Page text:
Most of us have been stressed at work at one point or another. Work-related stress can often be short-lived once an important deadline has been met or you resolve an internal conflict with a co-worker. However, there are other times when you may suffer from ongoing stress and anxiety at work which can result in serious psychiatric problems.
But can you get workers’ comp benefits for stress just as you can for a physical injury? Maybe. While California does not have a stress leave law per se, California labor law may allow you to file a workers’ compensation claim for a psychiatric injury caused by workplace stress. You may also be eligible for unpaid stress leave under the Family Medical Leave Act and California Family Rights Act.
If you are a California employee who is suffering from a work-related injury or illness, your employer is obligated by law to pay for your worker’s compensation benefits. This is also true if you are suffering from a psychiatric injury and need financial help to recover. Under California workers’ compensation law, you may be compensated for a work-related psychiatric injury if you have been diagnosed with a mental disorder that has resulted in a need for treatment or a disability.
Under California Labor Code 3208.3, you may qualify for workers’ compensation benefits if your psychiatric injuries meet these requirements:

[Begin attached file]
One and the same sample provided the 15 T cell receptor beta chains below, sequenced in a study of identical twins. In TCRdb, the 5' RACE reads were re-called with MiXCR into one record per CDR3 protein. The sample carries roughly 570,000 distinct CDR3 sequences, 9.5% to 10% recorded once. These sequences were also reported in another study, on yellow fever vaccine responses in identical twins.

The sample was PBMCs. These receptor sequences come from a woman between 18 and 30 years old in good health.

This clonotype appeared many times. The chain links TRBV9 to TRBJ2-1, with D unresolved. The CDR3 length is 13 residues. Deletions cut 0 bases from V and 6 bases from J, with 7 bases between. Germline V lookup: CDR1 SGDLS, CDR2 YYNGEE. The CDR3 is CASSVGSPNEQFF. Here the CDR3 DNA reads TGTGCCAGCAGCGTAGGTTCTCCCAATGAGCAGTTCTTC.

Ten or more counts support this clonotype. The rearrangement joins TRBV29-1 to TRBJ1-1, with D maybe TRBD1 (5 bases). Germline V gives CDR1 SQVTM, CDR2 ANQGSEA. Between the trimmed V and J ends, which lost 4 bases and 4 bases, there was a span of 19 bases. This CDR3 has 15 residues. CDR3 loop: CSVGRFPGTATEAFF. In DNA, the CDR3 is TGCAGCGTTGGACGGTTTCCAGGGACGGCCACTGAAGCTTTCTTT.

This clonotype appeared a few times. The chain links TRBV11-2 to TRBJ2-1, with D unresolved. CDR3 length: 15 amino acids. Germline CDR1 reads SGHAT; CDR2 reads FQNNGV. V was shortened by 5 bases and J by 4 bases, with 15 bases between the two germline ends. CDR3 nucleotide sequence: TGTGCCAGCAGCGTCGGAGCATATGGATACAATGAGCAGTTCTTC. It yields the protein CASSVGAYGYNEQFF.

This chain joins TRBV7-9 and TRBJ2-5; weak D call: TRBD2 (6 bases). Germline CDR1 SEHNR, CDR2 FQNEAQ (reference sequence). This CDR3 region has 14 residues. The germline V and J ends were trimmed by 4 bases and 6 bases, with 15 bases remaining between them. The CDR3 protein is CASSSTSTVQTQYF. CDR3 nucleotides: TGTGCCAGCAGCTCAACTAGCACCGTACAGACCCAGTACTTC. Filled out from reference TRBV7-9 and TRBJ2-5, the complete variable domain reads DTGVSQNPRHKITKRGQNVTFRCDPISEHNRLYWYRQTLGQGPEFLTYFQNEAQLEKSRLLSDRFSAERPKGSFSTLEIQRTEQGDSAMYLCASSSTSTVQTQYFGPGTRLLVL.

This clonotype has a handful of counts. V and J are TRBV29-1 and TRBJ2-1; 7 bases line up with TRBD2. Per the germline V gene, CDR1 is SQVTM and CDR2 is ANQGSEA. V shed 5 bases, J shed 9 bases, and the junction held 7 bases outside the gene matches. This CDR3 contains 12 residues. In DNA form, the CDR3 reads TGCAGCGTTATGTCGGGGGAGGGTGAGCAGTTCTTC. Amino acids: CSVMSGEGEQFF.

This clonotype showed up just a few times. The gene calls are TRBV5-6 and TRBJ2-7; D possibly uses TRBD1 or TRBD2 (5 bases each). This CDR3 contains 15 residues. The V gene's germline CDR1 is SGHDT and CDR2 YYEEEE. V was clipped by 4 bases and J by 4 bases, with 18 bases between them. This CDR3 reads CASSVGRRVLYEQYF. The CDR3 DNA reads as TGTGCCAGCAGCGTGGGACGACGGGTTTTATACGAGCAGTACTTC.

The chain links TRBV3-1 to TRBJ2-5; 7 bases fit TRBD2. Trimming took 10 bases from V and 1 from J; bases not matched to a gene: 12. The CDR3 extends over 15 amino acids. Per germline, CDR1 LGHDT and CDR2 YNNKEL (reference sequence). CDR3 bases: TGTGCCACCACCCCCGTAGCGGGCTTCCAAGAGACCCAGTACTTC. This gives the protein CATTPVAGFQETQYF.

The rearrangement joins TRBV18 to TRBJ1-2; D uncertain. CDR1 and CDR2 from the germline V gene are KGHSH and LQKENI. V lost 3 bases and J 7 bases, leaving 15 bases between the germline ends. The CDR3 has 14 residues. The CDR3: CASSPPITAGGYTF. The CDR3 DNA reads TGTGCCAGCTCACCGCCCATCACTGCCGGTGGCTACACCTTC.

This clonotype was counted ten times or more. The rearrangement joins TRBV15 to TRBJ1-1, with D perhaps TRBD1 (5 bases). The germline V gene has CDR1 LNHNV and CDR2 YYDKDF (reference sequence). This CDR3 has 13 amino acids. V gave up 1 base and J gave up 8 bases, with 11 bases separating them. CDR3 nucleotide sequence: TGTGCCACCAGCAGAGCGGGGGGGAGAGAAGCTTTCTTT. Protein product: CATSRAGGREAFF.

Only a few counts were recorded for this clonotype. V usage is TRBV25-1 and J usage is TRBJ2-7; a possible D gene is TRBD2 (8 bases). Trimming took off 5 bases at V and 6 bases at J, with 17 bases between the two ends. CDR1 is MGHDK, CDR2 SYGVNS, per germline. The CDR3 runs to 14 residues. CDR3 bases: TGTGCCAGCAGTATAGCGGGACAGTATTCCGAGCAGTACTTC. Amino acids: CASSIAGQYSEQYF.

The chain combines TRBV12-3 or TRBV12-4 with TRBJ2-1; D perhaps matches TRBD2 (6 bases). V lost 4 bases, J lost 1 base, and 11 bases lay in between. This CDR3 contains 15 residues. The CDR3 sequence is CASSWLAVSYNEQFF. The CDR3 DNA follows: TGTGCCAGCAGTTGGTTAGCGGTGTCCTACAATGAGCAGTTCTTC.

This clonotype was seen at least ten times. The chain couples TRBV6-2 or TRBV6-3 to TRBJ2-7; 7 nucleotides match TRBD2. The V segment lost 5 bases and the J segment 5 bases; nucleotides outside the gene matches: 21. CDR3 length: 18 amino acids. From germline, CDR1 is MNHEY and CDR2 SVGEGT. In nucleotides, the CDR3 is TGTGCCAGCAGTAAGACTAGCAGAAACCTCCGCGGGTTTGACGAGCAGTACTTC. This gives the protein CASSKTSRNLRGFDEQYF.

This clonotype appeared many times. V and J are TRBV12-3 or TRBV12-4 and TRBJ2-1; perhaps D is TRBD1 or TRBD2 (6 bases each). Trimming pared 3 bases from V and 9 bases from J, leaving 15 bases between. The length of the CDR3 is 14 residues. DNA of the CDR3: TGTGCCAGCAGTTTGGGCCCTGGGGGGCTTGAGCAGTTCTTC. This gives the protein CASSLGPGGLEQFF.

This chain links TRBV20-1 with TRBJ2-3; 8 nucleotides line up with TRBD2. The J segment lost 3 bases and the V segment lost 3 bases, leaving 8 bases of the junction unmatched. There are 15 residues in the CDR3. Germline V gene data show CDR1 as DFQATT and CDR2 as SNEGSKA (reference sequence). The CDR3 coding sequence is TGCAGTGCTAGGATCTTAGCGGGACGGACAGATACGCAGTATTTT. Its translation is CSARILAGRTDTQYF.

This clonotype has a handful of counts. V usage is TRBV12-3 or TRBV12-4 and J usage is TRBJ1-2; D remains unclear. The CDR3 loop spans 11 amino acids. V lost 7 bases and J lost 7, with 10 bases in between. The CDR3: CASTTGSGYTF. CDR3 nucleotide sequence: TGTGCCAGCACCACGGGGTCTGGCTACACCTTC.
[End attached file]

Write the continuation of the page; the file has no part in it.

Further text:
It’s important to note that stress itself is not listed as a psychiatric condition in the DSM-IV.
In addition to these requirements, psychiatric and emotional distress claims claims that are filed in California must be supported by a detailed testimony from your doctor. Your physician will be required to submit a thorough review of your background, developmental history, personal problems, job satisfaction, and performance reviews. They must also include depositions, statements from your co-workers, personal records, psychometric test data, academic and military records, and interviews with your family members to prove your psychiatric injury.
If your physician deems your job-related stress a “serious health condition”, you could also be eligible to take 12 weeks of unpaid protected job leave under the Family Medical Leave Act (FMLA) and the California Family Rights Act (CFRA). FMLA or CFRA leave may be a great option if your job-related stress and anxiety is interfering with your ability to work and you need to take time away.
Your employer could also be sued if they interfere with your leave, deny leave, refuses to reinstate you upon your return from leave, or retaliate against you for taking leave for stress.
If you are suffering from workplace stress that has resulted in a psychiatric injury, filing a California workers’ comp claim or taking FMLA leave could get you back on the right track. If your stress is being caused by employment discrimination or harassment, you may also be eligible to file a workplace discrimination or harassment claim. To find out what your options may be, contact our expert California employment attorneys at Hennig Ruiz for a free consultation today.